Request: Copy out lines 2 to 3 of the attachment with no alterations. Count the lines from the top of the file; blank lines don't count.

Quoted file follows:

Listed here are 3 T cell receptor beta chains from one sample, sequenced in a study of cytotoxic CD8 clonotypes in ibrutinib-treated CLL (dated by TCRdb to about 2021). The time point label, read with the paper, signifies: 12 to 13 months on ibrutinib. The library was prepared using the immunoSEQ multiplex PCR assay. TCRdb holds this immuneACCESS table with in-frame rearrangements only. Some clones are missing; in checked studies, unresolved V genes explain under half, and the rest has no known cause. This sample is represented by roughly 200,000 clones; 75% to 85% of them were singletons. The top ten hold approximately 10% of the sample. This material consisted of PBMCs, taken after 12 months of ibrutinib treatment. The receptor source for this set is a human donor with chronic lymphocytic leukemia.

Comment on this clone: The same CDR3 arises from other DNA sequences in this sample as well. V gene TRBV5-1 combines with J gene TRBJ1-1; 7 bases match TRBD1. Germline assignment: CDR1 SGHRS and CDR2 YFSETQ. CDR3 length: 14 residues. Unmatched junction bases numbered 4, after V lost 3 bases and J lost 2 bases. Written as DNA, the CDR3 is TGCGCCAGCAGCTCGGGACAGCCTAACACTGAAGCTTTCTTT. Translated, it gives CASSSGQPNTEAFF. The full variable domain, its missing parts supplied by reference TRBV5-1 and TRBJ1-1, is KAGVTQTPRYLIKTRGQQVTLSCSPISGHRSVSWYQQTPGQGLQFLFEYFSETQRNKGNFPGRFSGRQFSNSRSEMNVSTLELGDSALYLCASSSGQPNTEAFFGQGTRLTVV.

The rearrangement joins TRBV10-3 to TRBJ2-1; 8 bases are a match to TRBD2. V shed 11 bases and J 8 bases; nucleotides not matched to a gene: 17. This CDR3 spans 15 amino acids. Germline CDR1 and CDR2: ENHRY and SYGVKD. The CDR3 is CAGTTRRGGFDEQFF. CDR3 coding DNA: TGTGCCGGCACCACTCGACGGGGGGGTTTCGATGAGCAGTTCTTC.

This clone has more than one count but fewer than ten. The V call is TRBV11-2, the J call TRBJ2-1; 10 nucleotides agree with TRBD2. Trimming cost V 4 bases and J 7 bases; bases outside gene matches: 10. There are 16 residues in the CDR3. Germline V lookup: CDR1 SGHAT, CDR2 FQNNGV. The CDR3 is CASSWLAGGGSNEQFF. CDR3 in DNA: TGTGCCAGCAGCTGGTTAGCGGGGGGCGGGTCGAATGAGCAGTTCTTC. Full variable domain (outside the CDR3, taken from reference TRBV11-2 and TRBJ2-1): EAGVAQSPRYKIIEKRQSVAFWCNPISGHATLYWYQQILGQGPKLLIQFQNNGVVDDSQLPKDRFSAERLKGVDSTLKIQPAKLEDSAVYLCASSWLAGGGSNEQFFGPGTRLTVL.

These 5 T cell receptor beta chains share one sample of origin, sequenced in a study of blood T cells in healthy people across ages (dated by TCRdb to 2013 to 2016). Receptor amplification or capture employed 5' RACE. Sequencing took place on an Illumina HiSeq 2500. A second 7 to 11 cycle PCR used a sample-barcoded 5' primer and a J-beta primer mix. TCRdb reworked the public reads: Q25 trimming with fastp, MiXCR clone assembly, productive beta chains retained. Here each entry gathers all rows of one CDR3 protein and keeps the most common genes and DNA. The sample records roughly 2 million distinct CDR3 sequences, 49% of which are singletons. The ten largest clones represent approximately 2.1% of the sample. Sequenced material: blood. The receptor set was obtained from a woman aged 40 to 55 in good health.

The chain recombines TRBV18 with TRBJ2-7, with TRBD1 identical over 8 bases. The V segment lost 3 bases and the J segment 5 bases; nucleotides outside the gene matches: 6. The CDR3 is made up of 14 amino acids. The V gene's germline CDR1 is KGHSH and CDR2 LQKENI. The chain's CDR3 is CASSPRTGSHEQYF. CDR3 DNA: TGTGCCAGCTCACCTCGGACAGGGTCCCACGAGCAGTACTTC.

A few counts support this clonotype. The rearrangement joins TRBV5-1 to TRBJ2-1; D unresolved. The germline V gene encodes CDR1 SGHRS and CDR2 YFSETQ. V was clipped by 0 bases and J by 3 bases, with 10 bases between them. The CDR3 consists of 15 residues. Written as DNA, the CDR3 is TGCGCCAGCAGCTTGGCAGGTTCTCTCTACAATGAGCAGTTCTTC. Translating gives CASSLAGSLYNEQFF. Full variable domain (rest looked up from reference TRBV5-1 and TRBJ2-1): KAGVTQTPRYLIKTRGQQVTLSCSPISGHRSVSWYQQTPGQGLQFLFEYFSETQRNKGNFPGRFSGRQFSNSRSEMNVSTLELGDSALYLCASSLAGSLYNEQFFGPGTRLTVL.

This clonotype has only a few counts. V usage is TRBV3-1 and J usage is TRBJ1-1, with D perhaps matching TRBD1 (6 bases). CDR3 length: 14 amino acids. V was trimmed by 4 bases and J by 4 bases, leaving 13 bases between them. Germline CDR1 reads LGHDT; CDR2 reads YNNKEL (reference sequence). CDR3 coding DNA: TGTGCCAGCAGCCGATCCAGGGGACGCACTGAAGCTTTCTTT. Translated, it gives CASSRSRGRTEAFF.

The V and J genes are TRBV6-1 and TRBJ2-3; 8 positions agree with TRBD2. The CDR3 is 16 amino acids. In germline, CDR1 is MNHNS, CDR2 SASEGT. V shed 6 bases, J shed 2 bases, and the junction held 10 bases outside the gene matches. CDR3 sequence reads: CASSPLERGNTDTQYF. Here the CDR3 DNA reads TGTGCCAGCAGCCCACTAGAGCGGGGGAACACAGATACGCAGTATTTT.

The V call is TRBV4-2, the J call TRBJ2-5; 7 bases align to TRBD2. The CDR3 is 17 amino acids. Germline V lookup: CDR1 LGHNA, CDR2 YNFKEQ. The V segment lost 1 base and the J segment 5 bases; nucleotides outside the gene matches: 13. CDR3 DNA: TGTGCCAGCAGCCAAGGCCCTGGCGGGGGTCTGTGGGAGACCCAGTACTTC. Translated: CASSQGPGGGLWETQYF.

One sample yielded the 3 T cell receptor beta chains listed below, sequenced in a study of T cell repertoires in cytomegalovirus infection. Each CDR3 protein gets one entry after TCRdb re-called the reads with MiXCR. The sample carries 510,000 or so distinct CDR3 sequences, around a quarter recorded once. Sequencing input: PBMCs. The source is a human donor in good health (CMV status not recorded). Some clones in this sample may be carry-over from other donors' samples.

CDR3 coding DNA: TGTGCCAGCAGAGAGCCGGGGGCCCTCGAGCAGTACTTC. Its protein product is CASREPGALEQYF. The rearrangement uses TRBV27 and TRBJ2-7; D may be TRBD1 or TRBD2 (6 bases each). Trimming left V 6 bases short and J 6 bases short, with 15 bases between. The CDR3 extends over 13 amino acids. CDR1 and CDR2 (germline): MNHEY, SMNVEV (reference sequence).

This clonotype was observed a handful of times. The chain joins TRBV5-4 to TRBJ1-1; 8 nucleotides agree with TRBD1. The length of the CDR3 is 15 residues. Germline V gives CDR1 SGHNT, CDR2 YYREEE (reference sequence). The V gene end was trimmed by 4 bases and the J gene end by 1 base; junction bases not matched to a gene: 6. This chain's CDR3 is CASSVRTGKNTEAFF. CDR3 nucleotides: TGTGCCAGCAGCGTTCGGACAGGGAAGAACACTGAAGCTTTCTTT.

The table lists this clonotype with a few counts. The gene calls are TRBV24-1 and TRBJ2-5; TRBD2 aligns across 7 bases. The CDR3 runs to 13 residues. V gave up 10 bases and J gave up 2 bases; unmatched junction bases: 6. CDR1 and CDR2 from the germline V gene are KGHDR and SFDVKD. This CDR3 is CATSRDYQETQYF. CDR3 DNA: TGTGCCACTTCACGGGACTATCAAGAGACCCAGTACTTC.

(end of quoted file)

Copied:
Comment on this clone: The same CDR3 arises from other DNA sequences in this sample as well. V gene TRBV5-1 combines with J gene TRBJ1-1; 7 bases match TRBD1. Germline assignment: CDR1 SGHRS and CDR2 YFSETQ. CDR3 length: 14 residues. Unmatched junction bases numbered 4, after V lost 3 bases and J lost 2 bases. Written as DNA, the CDR3 is TGCGCCAGCAGCTCGGGACAGCCTAACACTGAAGCTTTCTTT. Translated, it gives CASSSGQPNTEAFF. The full variable domain, its missing parts supplied by reference TRBV5-1 and TRBJ1-1, is KAGVTQTPRYLIKTRGQQVTLSCSPISGHRSVSWYQQTPGQGLQFLFEYFSETQRNKGNFPGRFSGRQFSNSRSEMNVSTLELGDSALYLCASSSGQPNTEAFFGQGTRLTVV.

The rearrangement joins TRBV10-3 to TRBJ2-1; 8 bases are a match to TRBD2. V shed 11 bases and J 8 bases; nucleotides not matched to a gene: 17. This CDR3 spans 15 amino acids. Germline CDR1 and CDR2: ENHRY and SYGVKD. The CDR3 is CAGTTRRGGFDEQFF. CDR3 coding DNA: TGTGCCGGCACCACTCGACGGGGGGGTTTCGATGAGCAGTTCTTC.